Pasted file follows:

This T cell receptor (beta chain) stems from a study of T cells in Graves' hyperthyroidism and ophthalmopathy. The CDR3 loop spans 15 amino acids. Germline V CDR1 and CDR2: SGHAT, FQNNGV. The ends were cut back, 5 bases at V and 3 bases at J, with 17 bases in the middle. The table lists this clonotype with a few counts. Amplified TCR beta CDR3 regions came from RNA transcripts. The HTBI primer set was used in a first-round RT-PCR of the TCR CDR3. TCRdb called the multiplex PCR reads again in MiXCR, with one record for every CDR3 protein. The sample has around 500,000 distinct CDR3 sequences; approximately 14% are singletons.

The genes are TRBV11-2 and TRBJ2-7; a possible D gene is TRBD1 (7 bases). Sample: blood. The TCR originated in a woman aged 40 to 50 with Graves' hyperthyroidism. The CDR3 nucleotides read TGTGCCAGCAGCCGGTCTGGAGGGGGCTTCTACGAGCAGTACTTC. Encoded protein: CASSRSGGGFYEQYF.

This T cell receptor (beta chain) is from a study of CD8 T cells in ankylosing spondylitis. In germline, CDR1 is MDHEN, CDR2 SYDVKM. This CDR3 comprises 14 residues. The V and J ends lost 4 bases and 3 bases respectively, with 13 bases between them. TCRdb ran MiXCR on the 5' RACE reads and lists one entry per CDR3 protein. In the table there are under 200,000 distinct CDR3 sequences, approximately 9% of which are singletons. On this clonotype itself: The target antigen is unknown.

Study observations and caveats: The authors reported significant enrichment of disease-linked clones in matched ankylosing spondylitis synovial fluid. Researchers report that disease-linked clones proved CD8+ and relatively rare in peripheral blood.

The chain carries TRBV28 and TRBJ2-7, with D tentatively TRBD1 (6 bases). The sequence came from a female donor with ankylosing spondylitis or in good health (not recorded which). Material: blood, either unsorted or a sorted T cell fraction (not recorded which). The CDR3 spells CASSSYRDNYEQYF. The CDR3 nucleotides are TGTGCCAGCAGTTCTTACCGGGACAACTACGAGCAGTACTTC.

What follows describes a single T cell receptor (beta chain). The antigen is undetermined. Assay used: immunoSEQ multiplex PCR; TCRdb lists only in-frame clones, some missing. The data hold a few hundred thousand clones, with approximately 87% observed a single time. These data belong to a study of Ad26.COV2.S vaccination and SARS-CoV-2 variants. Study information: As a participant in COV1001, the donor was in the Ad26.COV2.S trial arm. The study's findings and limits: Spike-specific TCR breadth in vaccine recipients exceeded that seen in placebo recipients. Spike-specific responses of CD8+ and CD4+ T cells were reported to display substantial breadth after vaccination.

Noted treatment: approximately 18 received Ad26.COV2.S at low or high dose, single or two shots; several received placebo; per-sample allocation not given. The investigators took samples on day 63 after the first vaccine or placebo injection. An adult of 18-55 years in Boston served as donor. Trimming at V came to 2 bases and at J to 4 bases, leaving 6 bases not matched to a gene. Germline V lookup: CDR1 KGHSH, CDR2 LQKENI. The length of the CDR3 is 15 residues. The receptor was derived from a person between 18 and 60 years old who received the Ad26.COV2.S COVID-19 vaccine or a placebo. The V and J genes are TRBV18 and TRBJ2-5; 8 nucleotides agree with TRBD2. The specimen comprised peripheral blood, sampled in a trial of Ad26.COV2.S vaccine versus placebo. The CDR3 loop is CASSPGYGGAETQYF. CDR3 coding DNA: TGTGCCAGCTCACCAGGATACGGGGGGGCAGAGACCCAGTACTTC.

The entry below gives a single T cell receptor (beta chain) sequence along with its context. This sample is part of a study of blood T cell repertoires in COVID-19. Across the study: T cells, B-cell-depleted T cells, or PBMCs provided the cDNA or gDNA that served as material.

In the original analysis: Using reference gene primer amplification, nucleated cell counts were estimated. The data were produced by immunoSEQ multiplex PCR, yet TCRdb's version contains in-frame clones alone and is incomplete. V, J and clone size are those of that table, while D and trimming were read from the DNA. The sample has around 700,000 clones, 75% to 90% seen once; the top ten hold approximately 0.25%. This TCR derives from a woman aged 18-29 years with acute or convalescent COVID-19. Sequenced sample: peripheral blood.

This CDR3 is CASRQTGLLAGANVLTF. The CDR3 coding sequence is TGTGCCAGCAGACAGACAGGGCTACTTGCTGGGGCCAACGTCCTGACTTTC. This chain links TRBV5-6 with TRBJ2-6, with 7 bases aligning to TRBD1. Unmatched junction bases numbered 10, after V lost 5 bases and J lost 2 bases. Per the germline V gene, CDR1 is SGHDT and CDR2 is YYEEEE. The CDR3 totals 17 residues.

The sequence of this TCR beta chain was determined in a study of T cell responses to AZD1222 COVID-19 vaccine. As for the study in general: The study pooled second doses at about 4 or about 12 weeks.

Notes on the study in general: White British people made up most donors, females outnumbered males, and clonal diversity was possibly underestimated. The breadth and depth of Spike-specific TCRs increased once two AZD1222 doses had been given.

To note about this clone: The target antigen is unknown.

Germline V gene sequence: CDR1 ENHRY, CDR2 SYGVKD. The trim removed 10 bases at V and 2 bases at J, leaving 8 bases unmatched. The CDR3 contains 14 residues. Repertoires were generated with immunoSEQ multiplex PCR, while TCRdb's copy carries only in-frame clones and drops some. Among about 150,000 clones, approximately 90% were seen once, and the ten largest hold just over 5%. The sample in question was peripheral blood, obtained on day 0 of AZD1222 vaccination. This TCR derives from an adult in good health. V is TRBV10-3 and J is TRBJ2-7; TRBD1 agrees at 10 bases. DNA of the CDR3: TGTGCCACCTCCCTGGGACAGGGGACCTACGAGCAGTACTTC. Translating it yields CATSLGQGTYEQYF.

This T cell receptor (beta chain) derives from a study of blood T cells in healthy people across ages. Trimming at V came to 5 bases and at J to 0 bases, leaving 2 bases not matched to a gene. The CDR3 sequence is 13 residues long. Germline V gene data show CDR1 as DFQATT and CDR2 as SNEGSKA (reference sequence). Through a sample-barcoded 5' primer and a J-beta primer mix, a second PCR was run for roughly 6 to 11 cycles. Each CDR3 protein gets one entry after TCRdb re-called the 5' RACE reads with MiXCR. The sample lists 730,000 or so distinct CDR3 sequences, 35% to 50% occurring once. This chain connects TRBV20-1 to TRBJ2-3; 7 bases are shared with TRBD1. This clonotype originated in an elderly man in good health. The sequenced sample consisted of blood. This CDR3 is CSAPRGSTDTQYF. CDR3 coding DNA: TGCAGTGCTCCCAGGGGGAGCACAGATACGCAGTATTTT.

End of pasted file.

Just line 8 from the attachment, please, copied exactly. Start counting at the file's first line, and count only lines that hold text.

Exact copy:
The entry below gives a single T cell receptor (beta chain) sequence along with its context. This sample is part of a study of blood T cell repertoires in COVID-19. Across the study: T cells, B-cell-depleted T cells, or PBMCs provided the cDNA or gDNA that served as material.